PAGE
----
The last year and a half has turned out to be a hard reset for the investing landscape. Gone are the days of high-flying speculative investments fueled by easy money.
Instead, investors on balance have been circling back to companies with lengthy operating histories, solid free cash flow, and proven business models. Elite dividend programs have also been a central theme in this ongoing shift to value.
Tobacco giants Altria (MO 1.68%) and Philip Morris International (PM 1.80%) are prime examples of this evolving value tilt. Thanks to their well-above-average dividend yields (8.45% and 5.26%, respectively), these legacy tobacco companies have generated total returns on capital far in excess of the broader markets over the last 18 months.
Which of these high-yield dividend stocks represents the better overall value play right now? Let's break down the outlook for each company.
The case for Altria
American tobacco behemoth Altria has long been a company in search of a value driver. With price increases yielding diminishing returns due to the shrinking market for combustible tobacco, Altria spent $12.8 billion for a 35% economic stake in the vaping company Juul in 2018, $1.8 billion for a 45% ownership stake in marijuana company Cronos Group in 2019, and more recently $2.75 billion on U.S. vape manufacturer Njoy Holdings.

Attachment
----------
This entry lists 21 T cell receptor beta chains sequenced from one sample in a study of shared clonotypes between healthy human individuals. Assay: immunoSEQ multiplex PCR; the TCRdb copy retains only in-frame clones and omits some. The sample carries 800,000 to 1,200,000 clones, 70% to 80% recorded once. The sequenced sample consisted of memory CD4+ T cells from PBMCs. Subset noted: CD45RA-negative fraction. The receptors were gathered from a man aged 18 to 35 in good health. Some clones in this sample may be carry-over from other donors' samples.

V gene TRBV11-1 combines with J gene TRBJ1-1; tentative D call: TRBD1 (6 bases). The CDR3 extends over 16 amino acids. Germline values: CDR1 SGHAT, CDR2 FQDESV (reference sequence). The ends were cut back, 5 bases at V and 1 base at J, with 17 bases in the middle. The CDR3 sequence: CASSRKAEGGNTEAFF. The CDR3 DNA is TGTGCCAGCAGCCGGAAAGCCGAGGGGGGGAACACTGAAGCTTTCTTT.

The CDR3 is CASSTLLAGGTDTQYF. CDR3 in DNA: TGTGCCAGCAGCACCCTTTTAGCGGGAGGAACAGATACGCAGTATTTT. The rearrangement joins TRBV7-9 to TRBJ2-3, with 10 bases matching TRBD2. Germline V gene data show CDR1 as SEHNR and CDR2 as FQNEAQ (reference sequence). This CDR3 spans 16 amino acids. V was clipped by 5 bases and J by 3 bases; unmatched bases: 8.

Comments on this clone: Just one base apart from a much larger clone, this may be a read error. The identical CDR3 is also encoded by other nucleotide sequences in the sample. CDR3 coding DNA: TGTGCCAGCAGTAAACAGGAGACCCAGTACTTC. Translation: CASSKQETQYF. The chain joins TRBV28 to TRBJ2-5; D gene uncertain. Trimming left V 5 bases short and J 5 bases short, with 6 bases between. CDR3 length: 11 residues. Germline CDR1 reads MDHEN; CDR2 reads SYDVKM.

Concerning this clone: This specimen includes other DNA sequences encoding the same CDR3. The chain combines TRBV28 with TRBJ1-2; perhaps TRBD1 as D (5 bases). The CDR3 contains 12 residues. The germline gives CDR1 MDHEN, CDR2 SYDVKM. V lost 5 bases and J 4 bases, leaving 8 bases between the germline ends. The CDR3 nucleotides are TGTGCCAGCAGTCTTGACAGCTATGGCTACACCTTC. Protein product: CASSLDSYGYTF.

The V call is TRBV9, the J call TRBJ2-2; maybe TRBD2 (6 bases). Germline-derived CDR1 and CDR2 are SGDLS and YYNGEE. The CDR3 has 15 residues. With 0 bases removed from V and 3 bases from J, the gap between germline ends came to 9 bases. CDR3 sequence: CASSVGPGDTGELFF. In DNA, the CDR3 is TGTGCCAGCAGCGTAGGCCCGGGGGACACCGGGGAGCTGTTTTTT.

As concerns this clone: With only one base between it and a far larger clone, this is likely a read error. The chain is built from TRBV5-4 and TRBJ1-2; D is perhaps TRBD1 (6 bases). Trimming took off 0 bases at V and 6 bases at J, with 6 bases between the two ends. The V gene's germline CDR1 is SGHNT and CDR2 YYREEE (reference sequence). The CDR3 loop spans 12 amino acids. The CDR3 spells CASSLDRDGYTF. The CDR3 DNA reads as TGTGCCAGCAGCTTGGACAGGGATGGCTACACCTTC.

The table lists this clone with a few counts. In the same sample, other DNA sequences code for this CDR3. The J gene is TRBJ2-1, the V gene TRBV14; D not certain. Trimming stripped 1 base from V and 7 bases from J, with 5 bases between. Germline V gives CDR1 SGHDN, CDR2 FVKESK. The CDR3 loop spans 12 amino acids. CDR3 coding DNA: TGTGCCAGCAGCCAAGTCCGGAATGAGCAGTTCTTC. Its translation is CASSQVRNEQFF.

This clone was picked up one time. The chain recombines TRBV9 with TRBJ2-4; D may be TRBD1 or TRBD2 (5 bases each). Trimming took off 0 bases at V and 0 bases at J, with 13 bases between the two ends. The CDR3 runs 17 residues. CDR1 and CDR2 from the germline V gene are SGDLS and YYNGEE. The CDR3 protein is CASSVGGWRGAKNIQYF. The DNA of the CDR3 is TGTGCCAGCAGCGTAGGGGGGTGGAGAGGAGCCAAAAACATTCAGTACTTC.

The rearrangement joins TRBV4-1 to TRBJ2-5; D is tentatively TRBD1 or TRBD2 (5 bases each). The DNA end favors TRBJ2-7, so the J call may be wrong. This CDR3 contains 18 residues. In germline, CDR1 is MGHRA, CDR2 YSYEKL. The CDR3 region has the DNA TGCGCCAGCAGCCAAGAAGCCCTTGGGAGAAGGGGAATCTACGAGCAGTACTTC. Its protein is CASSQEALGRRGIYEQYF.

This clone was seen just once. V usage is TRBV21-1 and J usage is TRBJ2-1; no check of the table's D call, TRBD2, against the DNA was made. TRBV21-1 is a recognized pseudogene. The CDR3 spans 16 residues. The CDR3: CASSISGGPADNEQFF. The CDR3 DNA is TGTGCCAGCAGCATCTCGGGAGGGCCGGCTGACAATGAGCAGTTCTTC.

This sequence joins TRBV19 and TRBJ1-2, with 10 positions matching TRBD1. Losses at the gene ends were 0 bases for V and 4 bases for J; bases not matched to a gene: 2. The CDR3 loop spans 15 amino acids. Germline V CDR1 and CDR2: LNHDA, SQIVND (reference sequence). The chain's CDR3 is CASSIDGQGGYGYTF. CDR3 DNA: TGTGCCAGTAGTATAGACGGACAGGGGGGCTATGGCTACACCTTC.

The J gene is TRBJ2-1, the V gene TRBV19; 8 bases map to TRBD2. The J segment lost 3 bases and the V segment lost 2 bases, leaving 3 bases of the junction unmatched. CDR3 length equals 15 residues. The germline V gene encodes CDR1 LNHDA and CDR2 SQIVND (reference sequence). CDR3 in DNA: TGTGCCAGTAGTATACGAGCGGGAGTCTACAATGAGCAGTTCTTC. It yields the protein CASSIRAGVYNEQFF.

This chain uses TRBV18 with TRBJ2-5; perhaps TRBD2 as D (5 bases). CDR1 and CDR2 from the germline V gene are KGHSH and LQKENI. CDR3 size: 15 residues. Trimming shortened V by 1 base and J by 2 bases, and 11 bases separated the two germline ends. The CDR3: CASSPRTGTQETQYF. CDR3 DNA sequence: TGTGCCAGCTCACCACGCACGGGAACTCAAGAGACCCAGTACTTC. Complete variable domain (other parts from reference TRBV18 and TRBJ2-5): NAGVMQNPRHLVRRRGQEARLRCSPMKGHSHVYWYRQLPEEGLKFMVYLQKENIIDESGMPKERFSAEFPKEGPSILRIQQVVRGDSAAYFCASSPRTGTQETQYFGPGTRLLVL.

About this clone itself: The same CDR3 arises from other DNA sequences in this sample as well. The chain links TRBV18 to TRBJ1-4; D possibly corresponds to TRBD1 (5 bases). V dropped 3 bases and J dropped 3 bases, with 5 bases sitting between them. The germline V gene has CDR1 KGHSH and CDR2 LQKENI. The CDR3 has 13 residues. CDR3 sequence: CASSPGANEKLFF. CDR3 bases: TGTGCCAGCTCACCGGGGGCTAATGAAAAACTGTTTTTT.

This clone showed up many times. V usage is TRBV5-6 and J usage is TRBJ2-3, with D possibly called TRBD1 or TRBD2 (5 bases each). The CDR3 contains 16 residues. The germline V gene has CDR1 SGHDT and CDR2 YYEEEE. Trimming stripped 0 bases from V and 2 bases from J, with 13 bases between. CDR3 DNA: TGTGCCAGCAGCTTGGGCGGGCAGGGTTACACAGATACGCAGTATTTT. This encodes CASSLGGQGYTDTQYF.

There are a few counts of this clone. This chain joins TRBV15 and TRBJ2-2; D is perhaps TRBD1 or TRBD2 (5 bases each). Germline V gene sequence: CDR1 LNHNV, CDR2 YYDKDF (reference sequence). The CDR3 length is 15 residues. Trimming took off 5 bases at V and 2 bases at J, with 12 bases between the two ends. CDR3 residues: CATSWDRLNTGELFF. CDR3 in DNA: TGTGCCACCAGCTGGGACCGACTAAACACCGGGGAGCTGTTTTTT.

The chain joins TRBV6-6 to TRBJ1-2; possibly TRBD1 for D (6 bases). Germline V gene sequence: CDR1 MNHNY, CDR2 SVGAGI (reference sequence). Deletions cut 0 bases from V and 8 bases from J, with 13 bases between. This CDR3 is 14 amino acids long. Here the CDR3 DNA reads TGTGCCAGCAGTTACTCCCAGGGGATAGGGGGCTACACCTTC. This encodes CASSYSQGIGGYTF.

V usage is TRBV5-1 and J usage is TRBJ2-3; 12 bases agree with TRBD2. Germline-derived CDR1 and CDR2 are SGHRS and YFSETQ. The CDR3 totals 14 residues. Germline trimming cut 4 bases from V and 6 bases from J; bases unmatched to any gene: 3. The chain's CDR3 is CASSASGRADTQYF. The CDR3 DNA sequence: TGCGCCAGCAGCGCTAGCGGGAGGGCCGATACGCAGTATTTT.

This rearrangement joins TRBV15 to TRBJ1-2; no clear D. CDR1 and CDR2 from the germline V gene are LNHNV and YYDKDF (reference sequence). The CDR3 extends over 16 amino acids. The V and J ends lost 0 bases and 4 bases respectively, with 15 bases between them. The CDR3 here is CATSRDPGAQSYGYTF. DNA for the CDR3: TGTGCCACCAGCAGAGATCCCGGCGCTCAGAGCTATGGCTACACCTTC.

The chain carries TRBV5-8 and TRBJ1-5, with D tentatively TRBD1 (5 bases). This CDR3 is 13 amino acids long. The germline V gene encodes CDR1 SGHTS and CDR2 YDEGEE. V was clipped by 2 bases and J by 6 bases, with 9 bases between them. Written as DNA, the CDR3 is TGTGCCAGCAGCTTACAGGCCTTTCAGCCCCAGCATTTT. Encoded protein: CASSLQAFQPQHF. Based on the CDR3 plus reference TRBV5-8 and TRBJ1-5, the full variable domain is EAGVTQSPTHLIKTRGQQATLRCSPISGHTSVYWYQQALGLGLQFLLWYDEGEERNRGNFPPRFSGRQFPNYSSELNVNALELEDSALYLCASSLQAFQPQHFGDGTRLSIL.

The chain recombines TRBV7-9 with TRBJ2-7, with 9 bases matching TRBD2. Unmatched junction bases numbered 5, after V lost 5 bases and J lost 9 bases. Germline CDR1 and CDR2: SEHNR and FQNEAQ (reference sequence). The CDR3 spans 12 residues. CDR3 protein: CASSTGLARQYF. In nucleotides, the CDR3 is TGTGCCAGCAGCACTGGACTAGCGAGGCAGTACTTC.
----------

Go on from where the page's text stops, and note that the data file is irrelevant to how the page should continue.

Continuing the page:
Altria has since written off most of its Juul investment and halted further investment in Cronos Group in light of the enormous struggles of the legalized cannabis market.
Despite these headwinds, Altria is still projected to modestly grow its top line over the next 24 months by about 3%. And the U.S. tobacco market leader has shown its dedication to paying an elite dividend by increasing payouts at a compound annual rate of 4.1% over the past five years. Altria has also raised its dividend 57 times over the prior 53 years.
So despite a somewhat elevated payout ratio, Altria can probably be counted on as a sustainable and steadily growing source of passive income -- at least in the short term. Over the long term, the tobacco company might need its Njoy investment to pan out in order maintain its top-shelf dividend.
The case for Philip Morris
Like Altria, Philip Morris is a company in transition. Despite owning international rights to premium cigarette brands like Marlboro, Philip Morris is in the process of shifting its entire business to smoke-free alternatives such as heated tobacco, e-vapor, and oral smokeless products. The company wants more than half of its net revenue to come from smoke-free alternatives by 2025.
This ambitious goal is a bold strategic objective that shows management is indeed serious about moving away from combustibles as a main revenue driver. Wall Street, for its part, thinks this purpose-driven tilt into heated tobacco and other smokeless alternatives will be an enormous growth driver for the company. Over the next two years, for instance, Philip Morris' top line is projected to grow by 18.4% in response to this strategic shift.
On the dividend front, Philip Morris has increased its payout for 15 straight years and has grown the payout by 176% since 2008. With sales and free cash flow set to spike in the coming years, the company's top-shelf dividend appears to be on stable financial ground, despite its hefty 86% trailing-12-month payout ratio.
Philip Morris is the clear winner in this head-to-head match. Although the company's dividend yield is lower than Altria's, its long-term outlook is considerably more attractive as a result of its success in smoke-free alternatives.
Altria, on the other hand, still has work to do to shore up both its core and deep value propositions. In short, Philip Morris stock offers superior overall value to Altria.